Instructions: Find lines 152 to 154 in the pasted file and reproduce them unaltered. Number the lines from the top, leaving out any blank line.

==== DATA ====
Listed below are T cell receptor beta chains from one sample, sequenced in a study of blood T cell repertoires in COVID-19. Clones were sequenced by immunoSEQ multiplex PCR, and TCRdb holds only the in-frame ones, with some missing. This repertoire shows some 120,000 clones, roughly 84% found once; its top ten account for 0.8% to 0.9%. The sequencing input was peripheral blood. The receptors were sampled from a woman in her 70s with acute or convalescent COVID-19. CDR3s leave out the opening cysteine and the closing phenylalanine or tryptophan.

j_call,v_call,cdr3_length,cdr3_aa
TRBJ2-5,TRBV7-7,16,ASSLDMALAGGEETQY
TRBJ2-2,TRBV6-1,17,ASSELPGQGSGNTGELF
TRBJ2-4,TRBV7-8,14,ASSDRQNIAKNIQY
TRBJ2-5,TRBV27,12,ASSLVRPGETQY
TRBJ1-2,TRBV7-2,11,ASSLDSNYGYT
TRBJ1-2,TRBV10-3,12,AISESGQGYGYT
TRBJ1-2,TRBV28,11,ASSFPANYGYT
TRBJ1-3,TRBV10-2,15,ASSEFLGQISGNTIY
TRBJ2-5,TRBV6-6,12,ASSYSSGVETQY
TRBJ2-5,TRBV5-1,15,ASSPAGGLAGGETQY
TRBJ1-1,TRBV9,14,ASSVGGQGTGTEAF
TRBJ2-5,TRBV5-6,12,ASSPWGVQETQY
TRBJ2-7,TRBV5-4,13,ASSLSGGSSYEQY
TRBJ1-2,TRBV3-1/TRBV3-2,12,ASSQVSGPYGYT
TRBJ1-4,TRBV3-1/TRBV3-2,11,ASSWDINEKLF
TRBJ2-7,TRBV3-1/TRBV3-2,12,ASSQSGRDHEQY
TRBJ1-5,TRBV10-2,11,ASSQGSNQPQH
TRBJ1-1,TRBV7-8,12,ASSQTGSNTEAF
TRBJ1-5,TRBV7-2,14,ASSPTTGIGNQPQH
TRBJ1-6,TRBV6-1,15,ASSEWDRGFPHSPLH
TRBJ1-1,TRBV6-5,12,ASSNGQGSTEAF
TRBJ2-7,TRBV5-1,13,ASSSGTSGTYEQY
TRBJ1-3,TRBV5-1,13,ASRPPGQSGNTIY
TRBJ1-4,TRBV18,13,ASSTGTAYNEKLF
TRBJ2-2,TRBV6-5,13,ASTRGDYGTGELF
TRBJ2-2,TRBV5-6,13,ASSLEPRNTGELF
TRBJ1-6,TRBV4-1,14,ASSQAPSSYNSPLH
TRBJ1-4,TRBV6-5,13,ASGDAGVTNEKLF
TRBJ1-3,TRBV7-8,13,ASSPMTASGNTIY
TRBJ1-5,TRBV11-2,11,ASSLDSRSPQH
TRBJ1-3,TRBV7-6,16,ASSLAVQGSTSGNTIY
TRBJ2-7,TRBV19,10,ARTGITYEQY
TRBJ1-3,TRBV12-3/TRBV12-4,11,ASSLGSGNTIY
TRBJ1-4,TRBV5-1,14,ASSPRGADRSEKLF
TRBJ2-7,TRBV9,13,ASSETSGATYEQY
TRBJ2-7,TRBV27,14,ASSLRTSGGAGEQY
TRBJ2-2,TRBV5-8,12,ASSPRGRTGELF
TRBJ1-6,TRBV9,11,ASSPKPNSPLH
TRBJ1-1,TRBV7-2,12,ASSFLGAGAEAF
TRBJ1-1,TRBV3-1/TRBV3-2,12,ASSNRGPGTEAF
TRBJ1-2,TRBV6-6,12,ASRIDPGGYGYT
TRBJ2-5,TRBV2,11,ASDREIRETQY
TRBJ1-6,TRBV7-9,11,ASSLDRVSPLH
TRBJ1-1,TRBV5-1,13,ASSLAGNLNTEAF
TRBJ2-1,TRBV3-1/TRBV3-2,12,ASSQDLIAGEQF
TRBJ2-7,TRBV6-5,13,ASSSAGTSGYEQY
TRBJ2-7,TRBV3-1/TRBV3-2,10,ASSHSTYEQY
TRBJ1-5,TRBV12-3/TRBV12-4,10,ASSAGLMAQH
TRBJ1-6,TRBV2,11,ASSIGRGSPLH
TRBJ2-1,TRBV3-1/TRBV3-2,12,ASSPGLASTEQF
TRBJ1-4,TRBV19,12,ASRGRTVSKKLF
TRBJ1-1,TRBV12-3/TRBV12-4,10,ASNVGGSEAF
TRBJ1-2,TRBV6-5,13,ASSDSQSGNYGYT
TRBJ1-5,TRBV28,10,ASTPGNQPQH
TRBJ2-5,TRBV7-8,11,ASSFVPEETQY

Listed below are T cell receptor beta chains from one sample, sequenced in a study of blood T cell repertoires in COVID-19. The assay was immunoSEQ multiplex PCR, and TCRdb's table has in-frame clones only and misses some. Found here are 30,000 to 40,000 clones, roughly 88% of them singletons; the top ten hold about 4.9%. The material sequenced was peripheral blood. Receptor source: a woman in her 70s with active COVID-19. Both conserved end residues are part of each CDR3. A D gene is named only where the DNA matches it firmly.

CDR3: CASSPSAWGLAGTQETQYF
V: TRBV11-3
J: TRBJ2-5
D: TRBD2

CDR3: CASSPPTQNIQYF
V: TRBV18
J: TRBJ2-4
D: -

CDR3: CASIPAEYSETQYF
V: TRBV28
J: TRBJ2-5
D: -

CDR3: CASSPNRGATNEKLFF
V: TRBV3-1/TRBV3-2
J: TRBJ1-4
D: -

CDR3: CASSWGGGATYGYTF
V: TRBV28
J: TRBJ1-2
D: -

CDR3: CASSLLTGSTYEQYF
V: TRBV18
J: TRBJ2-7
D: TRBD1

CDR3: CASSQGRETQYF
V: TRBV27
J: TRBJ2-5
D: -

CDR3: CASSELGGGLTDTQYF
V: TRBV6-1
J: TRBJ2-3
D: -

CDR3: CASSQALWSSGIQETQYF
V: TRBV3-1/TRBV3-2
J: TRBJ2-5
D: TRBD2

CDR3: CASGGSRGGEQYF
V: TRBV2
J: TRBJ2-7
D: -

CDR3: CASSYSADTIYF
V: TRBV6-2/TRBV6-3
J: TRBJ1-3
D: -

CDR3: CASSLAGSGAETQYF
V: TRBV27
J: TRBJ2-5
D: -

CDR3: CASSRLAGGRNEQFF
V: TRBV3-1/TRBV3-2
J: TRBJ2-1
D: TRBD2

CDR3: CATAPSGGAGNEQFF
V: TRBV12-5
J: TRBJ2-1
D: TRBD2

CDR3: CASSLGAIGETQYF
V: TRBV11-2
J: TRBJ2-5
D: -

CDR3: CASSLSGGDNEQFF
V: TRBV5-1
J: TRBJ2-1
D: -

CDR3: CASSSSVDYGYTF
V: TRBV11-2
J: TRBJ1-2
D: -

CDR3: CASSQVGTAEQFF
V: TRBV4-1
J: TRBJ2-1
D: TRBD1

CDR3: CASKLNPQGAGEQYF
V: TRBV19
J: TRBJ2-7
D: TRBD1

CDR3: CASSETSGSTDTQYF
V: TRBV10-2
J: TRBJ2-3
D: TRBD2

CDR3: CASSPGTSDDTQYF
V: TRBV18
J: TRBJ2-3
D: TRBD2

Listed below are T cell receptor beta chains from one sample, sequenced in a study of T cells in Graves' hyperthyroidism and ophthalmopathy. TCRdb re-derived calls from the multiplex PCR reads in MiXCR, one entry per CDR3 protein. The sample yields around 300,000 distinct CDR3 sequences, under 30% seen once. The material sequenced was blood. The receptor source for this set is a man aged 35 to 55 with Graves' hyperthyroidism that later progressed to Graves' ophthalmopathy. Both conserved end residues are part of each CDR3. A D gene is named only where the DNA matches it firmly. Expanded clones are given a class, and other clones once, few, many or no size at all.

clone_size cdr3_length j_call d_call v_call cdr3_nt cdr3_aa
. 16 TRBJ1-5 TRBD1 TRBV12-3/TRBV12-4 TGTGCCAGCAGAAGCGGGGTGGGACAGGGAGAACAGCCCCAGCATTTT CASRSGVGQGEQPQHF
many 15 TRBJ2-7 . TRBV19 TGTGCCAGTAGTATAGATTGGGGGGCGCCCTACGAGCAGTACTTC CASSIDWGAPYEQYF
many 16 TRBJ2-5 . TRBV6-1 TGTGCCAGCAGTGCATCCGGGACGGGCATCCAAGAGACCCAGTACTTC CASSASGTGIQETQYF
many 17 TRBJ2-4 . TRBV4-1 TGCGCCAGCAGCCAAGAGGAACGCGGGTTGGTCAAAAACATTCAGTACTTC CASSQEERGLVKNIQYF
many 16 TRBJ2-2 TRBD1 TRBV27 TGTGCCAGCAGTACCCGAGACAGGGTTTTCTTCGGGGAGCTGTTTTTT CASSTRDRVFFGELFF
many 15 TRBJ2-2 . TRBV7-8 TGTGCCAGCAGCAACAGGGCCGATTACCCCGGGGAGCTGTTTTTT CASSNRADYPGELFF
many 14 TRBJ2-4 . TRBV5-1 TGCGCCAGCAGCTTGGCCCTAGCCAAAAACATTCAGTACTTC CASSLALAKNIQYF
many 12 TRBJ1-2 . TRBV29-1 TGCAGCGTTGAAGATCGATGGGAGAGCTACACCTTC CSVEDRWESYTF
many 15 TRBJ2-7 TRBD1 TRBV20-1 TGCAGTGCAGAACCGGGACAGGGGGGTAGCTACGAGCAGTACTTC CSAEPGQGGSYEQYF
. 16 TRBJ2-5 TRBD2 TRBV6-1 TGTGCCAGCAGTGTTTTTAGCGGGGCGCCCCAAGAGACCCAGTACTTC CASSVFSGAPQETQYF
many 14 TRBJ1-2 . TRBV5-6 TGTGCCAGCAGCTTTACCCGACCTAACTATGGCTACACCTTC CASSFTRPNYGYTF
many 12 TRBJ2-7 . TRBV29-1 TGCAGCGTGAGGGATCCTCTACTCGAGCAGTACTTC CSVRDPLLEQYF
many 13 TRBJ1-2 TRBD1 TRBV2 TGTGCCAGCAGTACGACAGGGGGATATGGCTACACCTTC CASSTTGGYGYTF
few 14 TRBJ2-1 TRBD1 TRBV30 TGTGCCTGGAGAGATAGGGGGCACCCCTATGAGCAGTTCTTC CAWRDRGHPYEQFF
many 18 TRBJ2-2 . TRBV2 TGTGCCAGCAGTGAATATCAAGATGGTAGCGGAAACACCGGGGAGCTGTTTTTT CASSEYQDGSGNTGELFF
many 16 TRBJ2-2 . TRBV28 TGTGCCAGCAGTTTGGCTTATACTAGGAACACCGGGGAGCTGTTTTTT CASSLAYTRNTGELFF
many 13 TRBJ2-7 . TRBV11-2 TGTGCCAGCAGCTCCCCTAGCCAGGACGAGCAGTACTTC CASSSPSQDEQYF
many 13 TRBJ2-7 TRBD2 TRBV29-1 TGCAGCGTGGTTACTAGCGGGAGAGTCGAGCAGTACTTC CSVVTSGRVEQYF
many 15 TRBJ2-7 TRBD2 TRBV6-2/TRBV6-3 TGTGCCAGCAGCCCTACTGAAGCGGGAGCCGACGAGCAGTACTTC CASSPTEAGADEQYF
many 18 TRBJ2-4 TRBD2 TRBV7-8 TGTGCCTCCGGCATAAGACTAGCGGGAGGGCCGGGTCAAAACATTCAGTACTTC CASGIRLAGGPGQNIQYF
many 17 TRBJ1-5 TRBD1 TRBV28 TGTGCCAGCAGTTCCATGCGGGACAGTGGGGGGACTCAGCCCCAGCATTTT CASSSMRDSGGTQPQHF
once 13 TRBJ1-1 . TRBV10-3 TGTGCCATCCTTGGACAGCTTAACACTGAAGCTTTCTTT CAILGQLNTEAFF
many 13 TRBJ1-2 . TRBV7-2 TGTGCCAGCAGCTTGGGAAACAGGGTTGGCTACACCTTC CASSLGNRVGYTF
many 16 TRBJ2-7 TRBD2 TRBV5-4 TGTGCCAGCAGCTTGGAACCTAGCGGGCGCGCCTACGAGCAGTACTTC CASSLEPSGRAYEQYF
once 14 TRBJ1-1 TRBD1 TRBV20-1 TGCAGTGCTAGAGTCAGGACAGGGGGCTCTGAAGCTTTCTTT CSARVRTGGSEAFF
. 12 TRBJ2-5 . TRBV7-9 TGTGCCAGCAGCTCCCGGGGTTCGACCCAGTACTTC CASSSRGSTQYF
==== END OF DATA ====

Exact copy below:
many 12 TRBJ1-2 . TRBV29-1 TGCAGCGTTGAAGATCGATGGGAGAGCTACACCTTC CSVEDRWESYTF
many 15 TRBJ2-7 TRBD1 TRBV20-1 TGCAGTGCAGAACCGGGACAGGGGGGTAGCTACGAGCAGTACTTC CSAEPGQGGSYEQYF
. 16 TRBJ2-5 TRBD2 TRBV6-1 TGTGCCAGCAGTGTTTTTAGCGGGGCGCCCCAAGAGACCCAGTACTTC CASSVFSGAPQETQYF